Dr. John T. McDevitt saw the coronavirus coming. His wife, Anna Grassini, had been hearing about Covid-19 from her family in Italy since February. She recalls one message from her brother about a newspaper in a small town northeast of Milan whose obituaries spanned 10 pages; they usually took up two. It was like a horror movie, she said.
Over the last 10 years, McDevitt, chairman of the Department of Biomaterials and Biometrics at NYU’s School of Dentistry, has developed a cardiac scorecard — a tool to predict cardiac disease outcomes — with his team at the McDevitt Research Lab. The scorecard, currently in line for commercial release, uses certain biomarkers, or “internal disease thermometers,” that can indicate whether someone is more likely to have a severe case of the disease. T
Amid rising coronavirus cases, McDevitt wondered if he could take that research and use it to develop a similar model for Covid-19. During a regular team meeting on March 13, that’s exactly what he proposed. The result is a “risk-assessment tool” that lives inside of a phone app for clinician use.
While other groups have developed a way to determine how likely someone is to contract the virus, McDevitt’s app is unique in that it will help clinicians show patients just how bad their case will be — all from just one (or two) drops of blood that are measured on site and sent off to a lab. The number, between 0 and 100, shows a person’s probability of dying based on data like sex and age alongside four specific biomarkers for Covid-19 which, if present, can determine how severe the case will be. One of them, cardiac troponin I, is the biomarker for cardiac disease.
Digital rendering of the app. (Photo courtesy of Dr. John T. McDevitt.)
Scientific papers usually take four to six months, according to McDevitt. But given the escalating cases in New York at the start of March, he and lead author and algorithm developer Dr. Michael McRae, who also developed the algorithm for the cardiac scorecard as a part of his 2016 PhD dissertation, knew they had to work faster. Without access to their lab, the team had to turn to any and all scientific papers on coronavirus. Before their paper was submitted on April 10, they read through over 200 papers — many of which hadn’t even passed the peer review process yet. On April 7, Dr. Zhibing Lu of Zhongnan Hospital of Wuhan University reached out saying that he had data to share from 160 patients. McRae, who had already finished the paper by then, effectively re-wrote it in the four days leading up to the April 10 deadline.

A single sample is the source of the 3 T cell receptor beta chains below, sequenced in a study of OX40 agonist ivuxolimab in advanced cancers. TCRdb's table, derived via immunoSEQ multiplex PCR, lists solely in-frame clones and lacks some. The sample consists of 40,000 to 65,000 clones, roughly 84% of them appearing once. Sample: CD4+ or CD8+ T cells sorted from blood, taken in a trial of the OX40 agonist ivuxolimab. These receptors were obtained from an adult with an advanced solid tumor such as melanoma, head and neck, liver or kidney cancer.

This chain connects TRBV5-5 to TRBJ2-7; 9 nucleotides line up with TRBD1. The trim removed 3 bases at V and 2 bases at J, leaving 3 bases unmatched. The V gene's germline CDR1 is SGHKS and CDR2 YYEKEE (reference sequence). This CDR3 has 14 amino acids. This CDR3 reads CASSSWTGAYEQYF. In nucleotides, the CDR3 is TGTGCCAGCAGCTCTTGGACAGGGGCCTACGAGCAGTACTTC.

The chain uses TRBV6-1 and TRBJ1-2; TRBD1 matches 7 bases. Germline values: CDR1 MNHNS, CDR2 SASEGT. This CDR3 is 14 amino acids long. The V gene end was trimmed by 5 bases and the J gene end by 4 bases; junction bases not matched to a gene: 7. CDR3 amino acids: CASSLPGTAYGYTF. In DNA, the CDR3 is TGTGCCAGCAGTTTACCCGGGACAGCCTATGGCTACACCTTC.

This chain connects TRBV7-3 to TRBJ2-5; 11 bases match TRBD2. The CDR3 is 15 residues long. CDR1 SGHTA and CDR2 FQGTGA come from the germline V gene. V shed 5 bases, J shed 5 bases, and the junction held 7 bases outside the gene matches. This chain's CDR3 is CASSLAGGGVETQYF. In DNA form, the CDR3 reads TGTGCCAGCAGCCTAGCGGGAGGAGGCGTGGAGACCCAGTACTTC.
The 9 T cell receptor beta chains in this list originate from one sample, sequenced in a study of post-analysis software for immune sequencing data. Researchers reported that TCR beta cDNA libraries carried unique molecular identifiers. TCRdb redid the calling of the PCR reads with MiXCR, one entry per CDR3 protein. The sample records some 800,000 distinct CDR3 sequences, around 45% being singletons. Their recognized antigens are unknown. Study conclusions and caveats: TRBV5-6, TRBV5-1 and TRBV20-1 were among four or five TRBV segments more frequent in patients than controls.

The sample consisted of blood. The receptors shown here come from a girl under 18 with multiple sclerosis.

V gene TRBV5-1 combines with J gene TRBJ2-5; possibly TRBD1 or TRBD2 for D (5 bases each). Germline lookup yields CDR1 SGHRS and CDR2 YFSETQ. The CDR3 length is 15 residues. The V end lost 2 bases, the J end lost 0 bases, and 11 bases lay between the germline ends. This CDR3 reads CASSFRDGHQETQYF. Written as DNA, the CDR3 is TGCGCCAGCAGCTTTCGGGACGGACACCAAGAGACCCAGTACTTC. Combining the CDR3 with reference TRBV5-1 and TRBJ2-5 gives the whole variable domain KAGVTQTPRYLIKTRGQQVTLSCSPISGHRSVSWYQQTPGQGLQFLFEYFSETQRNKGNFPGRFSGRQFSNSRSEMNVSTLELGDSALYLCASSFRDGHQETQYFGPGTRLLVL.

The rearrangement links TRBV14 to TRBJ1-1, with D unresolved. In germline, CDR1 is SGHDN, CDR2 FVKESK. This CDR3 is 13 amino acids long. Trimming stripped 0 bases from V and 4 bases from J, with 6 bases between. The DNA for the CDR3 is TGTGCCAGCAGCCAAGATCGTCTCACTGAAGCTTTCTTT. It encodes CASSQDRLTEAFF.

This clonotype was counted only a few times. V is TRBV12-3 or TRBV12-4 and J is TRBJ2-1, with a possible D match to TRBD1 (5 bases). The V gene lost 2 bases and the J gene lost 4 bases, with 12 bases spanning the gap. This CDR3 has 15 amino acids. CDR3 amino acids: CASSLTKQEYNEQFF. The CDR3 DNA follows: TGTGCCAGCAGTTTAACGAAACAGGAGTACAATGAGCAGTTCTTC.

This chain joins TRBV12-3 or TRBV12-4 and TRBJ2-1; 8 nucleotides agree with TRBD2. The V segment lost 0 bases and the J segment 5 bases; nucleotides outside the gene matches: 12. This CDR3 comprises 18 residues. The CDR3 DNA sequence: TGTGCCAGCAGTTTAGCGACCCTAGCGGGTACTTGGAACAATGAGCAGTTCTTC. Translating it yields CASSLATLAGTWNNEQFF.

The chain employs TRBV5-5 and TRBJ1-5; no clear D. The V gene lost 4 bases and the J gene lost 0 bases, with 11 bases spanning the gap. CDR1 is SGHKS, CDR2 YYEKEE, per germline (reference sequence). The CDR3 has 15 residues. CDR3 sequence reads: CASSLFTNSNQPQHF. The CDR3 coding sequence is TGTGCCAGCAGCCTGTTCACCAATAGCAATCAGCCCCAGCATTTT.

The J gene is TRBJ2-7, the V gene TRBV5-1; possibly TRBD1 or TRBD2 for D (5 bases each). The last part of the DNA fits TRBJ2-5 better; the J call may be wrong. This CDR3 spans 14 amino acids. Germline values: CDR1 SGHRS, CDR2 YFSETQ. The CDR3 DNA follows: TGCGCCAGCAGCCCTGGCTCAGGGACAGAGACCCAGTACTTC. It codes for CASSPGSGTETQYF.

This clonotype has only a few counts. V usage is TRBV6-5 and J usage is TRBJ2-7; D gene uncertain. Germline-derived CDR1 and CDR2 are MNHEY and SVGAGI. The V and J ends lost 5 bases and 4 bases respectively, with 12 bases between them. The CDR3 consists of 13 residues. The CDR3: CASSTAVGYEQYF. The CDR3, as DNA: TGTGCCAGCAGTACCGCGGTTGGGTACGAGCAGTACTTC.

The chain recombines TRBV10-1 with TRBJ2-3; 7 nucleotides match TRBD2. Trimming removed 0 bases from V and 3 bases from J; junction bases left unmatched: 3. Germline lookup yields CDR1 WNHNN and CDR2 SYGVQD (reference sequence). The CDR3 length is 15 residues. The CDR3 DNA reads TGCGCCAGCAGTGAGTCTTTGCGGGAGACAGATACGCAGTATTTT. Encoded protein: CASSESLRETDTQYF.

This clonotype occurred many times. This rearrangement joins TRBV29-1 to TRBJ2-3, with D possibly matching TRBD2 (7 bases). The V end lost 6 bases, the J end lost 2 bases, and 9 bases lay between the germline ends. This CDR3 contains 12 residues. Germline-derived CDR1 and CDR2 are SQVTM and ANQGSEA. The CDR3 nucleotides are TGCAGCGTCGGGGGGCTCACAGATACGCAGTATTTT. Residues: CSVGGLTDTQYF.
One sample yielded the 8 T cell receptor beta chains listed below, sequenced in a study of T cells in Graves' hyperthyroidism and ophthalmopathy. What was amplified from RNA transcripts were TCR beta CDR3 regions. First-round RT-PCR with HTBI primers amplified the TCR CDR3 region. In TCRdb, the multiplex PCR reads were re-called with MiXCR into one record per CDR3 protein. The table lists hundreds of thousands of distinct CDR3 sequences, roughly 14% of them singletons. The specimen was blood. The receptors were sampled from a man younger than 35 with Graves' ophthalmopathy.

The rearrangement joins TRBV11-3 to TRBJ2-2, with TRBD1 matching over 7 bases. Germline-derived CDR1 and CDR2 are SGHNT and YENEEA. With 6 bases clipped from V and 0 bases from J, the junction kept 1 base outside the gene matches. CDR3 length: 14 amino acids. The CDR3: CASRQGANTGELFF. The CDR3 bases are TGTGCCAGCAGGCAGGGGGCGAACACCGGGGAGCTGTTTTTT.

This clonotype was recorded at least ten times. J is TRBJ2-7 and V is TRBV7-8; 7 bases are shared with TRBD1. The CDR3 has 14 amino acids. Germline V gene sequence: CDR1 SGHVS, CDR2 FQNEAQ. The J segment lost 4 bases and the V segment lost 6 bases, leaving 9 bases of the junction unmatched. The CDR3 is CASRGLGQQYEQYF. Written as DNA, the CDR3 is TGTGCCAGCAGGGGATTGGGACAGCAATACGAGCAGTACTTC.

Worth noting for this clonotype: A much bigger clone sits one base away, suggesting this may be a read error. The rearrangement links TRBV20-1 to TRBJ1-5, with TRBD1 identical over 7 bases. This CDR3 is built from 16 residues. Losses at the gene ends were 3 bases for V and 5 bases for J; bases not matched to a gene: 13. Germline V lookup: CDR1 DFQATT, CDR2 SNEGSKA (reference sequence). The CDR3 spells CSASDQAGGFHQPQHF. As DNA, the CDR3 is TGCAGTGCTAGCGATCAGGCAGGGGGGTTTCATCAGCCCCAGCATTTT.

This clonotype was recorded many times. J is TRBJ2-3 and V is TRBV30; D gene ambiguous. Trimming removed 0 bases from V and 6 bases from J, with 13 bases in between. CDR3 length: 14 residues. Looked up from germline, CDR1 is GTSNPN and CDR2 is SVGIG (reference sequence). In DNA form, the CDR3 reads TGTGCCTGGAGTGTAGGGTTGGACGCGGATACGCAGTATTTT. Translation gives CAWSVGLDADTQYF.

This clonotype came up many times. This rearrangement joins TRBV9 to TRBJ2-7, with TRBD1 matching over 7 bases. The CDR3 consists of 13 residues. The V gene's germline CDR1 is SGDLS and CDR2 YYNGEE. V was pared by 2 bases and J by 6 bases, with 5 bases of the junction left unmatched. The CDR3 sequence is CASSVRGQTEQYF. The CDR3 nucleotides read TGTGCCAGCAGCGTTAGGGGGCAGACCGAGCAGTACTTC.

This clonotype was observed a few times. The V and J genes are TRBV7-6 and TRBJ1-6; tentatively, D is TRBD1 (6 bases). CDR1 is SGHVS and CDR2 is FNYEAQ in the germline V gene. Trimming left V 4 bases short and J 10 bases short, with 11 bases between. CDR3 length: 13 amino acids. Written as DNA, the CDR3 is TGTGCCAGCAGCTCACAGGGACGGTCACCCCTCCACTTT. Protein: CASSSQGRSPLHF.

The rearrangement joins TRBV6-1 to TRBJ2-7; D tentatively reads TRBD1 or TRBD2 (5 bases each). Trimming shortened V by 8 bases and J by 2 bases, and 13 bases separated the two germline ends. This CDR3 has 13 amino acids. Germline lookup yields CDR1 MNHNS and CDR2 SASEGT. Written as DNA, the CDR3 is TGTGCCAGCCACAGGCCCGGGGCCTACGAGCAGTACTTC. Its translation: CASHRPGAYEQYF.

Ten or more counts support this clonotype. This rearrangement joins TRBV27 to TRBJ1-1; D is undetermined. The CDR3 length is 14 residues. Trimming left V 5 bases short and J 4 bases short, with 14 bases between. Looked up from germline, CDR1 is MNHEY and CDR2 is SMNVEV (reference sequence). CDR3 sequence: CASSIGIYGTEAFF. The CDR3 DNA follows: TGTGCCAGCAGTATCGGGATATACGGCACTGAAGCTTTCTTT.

Dr. McDevitt (top left) and his team. (Photo courtesy Dr. John T. McDevitt)
But this was only the start of April. After cases peaked in New York, the team knew they could get data from hospitals in the city. Enter Dr. Isaac Dapkins of NYU Langone, the university’s network of family health clinics that tend mostly to underserved communities and individuals who can’t afford insurance.
Dapkins had lost an older patient to Covid-19 in early April. During a telehealth visit that month, Dapkins found that the older Latinx man had symptoms consistent with Covid-19. But the man was afraid to go to the emergency room. He got sicker and by the time he made it to the hospital, it was too late.
This case further stressed the importance of a risk-assessment tool for Dapkins. He needed a concrete way to determine who was most at risk in order to know how to follow up with those patients. If Dapkins had had a severity score for that April patient, he could’ve known how fast he needed to check up with him. Possibly, he could’ve saved his life.
Now Dapkins is providing the McDevitt team with data from NYU Langone patients. The app is still being finalized, but has already been tested on a couple of people.